Culture Trip study delves into the mindset of modern US and UK travellers

Culture Trip study delves into the mindset of modern US and UK travellers

Millennial and Generation Z travellers more likely to care about the views of others

Culture Trip will reveal the results of a major study of US and UK travellers attitudes in March in a first Cultural Mindset report.

The emerging travel company, which last year raised $80 million to fund expansion and develop an OTA division, commissioned the study from independent researcher Crowd DNA.

The firm surveyed 10,500 people in the US and UK and conducted 150 in-depth consumer interviews to get under the skin of what makes the modern traveller tick.

The full report will be released in March, but Culture Trip has revealed some initial findings that indicate the importance of how people perceive holidays impacts on the choices travellers make.

The study found 58% of Brits choose experiences that give them good stories to tell and 33% want other people to be impressed by their travel experiences.

Half of respondents under the age of 45 said they wanted their trip to look good on social media with men 37% more likely to care about this than women.

Men were also found to be far more likely to want to see themselves as trendsetters – 44% admitted to this compared to 36% of women.

And they were also found to suffer more from Fear Of Missing Out (Fomo) with 43% saying they wanted go somewhere their friends had been compared to 34% of women.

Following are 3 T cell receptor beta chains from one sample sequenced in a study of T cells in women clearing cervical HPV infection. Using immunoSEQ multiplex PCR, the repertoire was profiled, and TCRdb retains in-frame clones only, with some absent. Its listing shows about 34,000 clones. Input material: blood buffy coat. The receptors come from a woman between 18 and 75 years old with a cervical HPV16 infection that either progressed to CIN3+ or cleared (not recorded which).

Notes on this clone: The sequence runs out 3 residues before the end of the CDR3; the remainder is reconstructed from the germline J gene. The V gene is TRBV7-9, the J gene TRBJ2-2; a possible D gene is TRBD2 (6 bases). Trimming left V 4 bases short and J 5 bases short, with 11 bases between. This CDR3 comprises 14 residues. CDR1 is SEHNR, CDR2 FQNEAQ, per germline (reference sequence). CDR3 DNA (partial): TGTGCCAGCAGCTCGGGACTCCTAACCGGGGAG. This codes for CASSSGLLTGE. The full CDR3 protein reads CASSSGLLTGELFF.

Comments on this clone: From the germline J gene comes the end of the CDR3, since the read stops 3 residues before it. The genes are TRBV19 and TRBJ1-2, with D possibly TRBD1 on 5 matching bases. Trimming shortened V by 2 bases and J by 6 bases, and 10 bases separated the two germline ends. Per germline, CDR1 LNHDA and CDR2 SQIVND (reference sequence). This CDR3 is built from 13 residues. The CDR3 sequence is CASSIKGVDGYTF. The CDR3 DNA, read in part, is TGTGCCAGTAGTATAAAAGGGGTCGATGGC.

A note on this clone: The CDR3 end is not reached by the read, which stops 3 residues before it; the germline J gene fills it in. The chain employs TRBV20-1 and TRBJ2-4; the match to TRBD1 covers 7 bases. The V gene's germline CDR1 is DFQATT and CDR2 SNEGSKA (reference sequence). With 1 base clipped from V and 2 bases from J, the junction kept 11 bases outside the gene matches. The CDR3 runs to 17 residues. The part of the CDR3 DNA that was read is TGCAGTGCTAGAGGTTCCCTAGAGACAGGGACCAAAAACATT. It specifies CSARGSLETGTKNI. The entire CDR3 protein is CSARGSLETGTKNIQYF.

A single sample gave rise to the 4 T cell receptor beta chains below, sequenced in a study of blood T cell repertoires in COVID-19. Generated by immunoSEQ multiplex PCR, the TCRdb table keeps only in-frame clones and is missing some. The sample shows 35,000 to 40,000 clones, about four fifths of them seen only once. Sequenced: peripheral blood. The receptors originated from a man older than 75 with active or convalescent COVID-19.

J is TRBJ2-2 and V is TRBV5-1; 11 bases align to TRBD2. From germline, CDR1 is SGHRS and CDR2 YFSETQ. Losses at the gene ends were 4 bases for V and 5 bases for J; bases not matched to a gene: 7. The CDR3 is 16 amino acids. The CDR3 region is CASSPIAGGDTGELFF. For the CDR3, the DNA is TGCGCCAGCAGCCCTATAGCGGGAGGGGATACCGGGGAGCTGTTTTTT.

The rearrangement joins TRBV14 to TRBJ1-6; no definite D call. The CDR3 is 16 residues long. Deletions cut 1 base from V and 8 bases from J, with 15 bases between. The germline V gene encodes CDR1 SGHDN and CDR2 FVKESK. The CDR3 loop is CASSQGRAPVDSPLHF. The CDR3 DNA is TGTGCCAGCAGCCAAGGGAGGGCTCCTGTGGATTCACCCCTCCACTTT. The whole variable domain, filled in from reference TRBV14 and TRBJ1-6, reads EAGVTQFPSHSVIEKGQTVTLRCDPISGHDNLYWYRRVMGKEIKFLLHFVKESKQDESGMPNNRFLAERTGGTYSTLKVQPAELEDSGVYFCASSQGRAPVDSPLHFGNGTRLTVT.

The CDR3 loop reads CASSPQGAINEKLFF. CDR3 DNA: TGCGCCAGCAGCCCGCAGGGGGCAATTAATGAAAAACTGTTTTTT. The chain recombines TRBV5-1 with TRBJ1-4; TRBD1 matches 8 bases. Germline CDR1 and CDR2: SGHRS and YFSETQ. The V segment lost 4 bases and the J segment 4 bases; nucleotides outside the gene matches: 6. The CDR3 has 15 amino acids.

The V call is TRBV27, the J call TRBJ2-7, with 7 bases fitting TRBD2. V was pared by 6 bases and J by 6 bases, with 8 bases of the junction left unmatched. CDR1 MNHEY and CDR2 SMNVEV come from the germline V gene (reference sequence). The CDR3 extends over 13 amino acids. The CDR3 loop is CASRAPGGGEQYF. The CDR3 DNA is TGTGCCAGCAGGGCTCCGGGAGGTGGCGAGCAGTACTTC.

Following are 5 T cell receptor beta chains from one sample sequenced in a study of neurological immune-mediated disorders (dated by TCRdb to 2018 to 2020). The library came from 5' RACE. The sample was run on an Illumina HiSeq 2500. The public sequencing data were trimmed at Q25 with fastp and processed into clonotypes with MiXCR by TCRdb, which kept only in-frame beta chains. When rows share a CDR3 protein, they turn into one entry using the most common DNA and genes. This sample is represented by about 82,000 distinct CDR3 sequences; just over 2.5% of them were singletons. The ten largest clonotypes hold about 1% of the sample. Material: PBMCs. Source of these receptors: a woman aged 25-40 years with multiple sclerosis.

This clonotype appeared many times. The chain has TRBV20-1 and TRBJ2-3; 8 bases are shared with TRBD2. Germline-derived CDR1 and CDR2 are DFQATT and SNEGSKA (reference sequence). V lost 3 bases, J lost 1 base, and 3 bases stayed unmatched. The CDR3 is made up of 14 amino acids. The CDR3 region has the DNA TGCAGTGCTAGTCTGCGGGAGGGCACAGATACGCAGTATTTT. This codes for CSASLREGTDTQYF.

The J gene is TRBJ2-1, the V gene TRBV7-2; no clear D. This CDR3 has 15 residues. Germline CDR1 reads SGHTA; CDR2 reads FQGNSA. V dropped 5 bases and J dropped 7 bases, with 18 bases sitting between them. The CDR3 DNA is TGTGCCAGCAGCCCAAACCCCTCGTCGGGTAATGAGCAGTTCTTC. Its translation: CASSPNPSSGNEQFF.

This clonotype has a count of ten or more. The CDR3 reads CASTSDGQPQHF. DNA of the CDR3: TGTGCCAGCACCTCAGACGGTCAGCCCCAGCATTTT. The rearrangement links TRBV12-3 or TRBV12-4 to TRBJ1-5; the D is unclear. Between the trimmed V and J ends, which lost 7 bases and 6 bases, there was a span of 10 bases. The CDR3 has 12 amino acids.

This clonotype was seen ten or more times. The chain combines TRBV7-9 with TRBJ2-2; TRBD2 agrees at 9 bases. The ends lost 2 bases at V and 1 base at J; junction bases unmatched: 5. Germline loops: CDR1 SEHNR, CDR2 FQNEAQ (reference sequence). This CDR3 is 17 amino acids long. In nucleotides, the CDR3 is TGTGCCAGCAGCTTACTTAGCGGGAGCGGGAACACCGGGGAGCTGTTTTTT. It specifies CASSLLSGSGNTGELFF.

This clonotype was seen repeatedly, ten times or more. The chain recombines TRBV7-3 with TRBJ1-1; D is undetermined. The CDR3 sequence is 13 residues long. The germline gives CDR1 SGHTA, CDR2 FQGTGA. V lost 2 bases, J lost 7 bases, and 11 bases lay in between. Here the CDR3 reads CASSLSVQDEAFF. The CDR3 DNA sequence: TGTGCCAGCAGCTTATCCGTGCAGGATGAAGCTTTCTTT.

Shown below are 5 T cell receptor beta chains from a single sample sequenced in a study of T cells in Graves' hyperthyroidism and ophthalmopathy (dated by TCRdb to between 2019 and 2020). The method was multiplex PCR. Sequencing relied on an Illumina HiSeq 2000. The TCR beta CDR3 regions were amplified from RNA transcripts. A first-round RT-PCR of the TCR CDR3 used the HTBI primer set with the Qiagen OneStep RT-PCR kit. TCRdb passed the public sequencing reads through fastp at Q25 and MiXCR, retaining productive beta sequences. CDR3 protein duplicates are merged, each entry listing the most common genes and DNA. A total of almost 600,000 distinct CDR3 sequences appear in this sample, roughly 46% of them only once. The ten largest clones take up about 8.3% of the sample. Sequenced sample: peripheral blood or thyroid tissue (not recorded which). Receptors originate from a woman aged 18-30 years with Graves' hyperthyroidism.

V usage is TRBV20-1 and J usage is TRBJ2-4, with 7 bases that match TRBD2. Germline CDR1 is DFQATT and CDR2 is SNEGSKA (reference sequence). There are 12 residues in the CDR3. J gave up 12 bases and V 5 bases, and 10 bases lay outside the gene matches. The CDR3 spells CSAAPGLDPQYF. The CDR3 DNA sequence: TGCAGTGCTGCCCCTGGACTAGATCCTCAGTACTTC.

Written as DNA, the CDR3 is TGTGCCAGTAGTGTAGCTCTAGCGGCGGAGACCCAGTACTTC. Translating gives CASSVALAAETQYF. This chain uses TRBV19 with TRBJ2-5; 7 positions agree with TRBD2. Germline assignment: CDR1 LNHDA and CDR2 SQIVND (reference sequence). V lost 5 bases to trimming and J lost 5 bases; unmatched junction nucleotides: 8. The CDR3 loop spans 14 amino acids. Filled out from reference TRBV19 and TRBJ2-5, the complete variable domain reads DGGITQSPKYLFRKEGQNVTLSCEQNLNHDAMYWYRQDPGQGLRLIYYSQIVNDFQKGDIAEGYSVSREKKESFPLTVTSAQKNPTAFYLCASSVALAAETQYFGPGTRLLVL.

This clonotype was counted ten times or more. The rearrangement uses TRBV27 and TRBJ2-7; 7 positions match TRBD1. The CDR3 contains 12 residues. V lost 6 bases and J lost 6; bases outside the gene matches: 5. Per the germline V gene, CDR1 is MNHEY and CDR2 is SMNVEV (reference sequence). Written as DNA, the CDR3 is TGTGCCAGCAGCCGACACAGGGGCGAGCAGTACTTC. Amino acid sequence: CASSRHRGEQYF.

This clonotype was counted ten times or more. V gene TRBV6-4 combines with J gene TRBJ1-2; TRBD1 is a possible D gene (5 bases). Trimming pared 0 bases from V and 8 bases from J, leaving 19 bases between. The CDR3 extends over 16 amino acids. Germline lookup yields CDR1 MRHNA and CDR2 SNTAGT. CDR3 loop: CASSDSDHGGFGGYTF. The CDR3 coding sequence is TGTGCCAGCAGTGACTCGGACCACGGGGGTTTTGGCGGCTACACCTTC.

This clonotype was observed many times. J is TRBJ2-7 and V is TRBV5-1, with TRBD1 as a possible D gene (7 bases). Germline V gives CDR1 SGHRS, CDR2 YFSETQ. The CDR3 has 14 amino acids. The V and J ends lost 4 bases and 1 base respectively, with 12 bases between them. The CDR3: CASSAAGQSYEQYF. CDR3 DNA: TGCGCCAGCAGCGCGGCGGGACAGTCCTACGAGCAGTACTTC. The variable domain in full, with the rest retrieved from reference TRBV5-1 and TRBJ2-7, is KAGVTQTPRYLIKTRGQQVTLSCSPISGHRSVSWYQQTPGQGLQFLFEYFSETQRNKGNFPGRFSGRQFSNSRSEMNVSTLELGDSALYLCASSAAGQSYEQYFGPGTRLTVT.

The survey also a third for adventure among Brits, with 62% saying they believed it is worth taking a few risks to have an adventure. A further 46% said they want to be the first to tread new paths.

In addition, four out of five respondents said it was important to experience a destination like a local to truly understand it.

Culture Trip found Millennial and Generation Z travellers are more likely to care about the views of others with 75% saying it was important to be seen as someone with a wide experience of the world.

Gen Z travellers were most keen to visit places that their friends have been to (59%), making this age group the biggest Fomo sufferers.

This younger age group was also found to be most likely to book as holiday rental over a budget hotel or a hostel.

One in five of respondents under the age of 35 said they had taken an educational trip in the last five years making them 40% more likely than the general population.

Mike Fox, chief marketing officer at Culture Trip, said: “The good news is that the majority of us have genuine interest in exploring the world, with more than half of us willing to accept a little bit of risk in order to have an adventure.

“There’s clearly a deep-rooted desire among many of us to be pioneering globetrotters, discovering the unknown and immersing ourselves in culture that are different from our own.

“However, we can’t ignore that this is partly motivated by a need for validation from others, either through social media or storytelling.

“I think we’ll see these desires manifested as more pronounced changes to travel habits in the future – we’re already starting to see some of these changes among the younger generations of travellers.”